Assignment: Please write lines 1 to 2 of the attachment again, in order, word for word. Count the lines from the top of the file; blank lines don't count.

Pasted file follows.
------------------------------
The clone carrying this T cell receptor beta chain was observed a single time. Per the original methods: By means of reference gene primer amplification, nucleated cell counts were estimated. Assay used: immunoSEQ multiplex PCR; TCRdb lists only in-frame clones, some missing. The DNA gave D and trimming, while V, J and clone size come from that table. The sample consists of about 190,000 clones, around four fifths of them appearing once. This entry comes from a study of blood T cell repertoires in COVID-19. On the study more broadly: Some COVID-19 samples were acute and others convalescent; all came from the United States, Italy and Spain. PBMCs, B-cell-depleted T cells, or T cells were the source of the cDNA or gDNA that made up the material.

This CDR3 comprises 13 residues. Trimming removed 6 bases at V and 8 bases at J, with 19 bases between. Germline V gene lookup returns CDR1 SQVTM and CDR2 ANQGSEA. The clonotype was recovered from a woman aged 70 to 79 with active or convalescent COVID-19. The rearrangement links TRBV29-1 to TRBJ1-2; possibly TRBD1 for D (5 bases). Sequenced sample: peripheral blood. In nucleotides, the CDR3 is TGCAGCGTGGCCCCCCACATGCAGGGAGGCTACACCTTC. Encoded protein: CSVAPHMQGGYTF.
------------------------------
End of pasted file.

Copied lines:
The clone carrying this T cell receptor beta chain was observed a single time. Per the original methods: By means of reference gene primer amplification, nucleated cell counts were estimated. Assay used: immunoSEQ multiplex PCR; TCRdb lists only in-frame clones, some missing. The DNA gave D and trimming, while V, J and clone size come from that table. The sample consists of about 190,000 clones, around four fifths of them appearing once. This entry comes from a study of blood T cell repertoires in COVID-19. On the study more broadly: Some COVID-19 samples were acute and others convalescent; all came from the United States, Italy and Spain. PBMCs, B-cell-depleted T cells, or T cells were the source of the cDNA or gDNA that made up the material.

This CDR3 comprises 13 residues. Trimming removed 6 bases at V and 8 bases at J, with 19 bases between. Germline V gene lookup returns CDR1 SQVTM and CDR2 ANQGSEA. The clonotype was recovered from a woman aged 70 to 79 with active or convalescent COVID-19. The rearrangement links TRBV29-1 to TRBJ1-2; possibly TRBD1 for D (5 bases). Sequenced sample: peripheral blood. In nucleotides, the CDR3 is TGCAGCGTGGCCCCCCACATGCAGGGAGGCTACACCTTC. Encoded protein: CSVAPHMQGGYTF.